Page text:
Young Playwright? Here’s the info you need to know and act on RIGHT NOW!

RBC Emerging Playwright Award

An award that will give up-and-coming playwrights the opportunity to win a 6-month mentorship with a professional playwright of their choice, from our 600+ playwrights roster as well as a $2000 cash prize. The award will be presented at the 2017 Tom Hendry Awards and the winner will be provided with a special event featuring a live reading of their work in their province of residence.”

Submissions are open for any supporting or student member of Playwrights Guild of Canada who has never had a professional production and have never been full members of PGC. Must submit a full length play (see applications form for details)

Past recipients: Rafael Antonio Renderos, and Rhiannon Collett. 

Funding for the award was generously sponsored by the RBC Emerging Artists Fund.

DEADLINE: May 16th, 2017 at 11:59pm

Submissions are now open


The Robert Beardsley Award

The Arts and Letters Club of Toronto Foundation proudly announces The Robert Beardsley Award for Young Playwrights. This award is to be granted to a full-time secondary or post-secondary student within the GTA for the creation of a one-act play script.

 An entrant to the competition will be a student, under the age of 25 at time of submission, who is enrolled as a full-time student in an educational institution recognized by the Ontario Department of Education (Secondary or Post-Secondary) within the Greater Toronto Area. The submission selected shall be awarded a monetary prize of $500.00. Applicants for this award DO NOT need to be PGC members. If you are applying for this award and are not a member, you will receive a PGC Student Membership once your submission has been received. Past Recipients for this award include Luke Reece, Remi Long, Elizabeth Ransom, Rosamund Small, John Rowntree, Aviva Philipp-Muller, and Erum Khan (Honourable Mention).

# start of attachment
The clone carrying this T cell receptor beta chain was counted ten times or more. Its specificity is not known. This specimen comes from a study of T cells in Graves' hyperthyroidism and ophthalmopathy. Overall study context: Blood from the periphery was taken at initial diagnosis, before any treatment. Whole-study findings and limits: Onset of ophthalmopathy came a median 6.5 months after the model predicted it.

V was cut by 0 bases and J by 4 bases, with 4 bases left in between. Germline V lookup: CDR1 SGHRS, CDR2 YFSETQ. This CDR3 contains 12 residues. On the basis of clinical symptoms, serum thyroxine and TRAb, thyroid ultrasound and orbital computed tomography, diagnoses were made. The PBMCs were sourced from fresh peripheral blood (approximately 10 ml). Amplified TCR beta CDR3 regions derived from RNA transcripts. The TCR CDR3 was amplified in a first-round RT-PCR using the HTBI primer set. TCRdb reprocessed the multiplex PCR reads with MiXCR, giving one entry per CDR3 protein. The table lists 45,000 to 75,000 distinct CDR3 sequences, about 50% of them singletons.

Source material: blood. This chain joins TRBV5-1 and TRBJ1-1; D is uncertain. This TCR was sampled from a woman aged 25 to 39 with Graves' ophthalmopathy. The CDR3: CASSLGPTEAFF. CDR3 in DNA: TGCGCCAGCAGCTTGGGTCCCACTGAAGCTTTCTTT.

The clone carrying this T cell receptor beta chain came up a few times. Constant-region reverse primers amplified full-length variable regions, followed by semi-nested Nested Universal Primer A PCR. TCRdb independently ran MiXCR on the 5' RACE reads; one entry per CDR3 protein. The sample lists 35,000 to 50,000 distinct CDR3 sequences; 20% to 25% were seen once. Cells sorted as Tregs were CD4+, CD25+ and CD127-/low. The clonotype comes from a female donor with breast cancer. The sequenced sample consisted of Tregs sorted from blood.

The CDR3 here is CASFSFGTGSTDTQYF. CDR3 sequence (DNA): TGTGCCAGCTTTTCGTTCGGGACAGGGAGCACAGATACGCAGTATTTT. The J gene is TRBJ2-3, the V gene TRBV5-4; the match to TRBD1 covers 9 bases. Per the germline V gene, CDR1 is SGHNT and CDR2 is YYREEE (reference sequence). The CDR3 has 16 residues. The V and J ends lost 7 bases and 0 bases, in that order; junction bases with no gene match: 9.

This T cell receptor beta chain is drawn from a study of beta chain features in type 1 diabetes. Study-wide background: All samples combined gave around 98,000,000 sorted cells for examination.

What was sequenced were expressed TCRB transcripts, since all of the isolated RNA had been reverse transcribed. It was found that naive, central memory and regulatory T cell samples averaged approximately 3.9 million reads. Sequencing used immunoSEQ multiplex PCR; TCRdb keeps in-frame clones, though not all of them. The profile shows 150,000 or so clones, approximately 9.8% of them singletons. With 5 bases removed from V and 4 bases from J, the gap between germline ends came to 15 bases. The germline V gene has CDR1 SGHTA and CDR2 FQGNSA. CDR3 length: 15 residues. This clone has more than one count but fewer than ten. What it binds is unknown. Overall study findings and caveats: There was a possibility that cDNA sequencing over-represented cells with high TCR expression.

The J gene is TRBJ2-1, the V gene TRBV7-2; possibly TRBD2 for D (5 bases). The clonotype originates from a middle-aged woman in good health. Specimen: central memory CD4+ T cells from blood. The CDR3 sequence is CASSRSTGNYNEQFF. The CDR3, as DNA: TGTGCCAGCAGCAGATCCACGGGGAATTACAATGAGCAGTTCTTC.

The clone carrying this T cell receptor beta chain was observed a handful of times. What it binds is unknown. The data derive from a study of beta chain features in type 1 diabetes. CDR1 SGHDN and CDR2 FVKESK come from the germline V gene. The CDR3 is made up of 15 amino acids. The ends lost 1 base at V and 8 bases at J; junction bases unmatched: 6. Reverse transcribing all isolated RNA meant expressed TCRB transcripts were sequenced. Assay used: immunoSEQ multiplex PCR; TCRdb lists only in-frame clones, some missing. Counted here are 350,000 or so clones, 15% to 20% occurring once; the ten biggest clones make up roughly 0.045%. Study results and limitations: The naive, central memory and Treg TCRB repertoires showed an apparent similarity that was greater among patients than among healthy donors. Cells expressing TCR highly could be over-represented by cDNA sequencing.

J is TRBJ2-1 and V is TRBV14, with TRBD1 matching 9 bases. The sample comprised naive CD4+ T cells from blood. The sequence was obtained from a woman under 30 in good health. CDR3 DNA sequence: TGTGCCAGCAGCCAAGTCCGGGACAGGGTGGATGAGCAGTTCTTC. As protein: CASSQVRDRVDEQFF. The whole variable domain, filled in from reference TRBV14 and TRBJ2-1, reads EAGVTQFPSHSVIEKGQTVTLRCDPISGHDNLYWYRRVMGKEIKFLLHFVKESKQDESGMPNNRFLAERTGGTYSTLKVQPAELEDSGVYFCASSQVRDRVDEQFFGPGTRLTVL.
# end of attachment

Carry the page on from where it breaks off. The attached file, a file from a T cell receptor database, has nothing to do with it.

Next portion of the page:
DEADLINE: Applications must be submitted by May 16th 2017 at 11:59pm

Submissions are now open


Supporting Arts, Heritage, Creative Industries Fundamental to City-Building: Mayor Crombie

Mayor Crombie with Mike Douglas, Executive Director, Mississauga Arts Council.

The following keynote address was delivered by Mississauga Mayor Bonnie Crombie during the Annual General Meeting of the Mississauga Arts Council which took place yesterday, March 29, 2017:


“Good evening, everyone. I want to begin by acknowledging Mike Douglas, Executive Director, and my husband, Brian Crombie, President of the Mississauga Arts Council, along with all staff and volunteers.

“Through your ongoing commitment to supporting the arts and local artists, Mississauga continues to cement its reputation as a leading arts and festivals destination.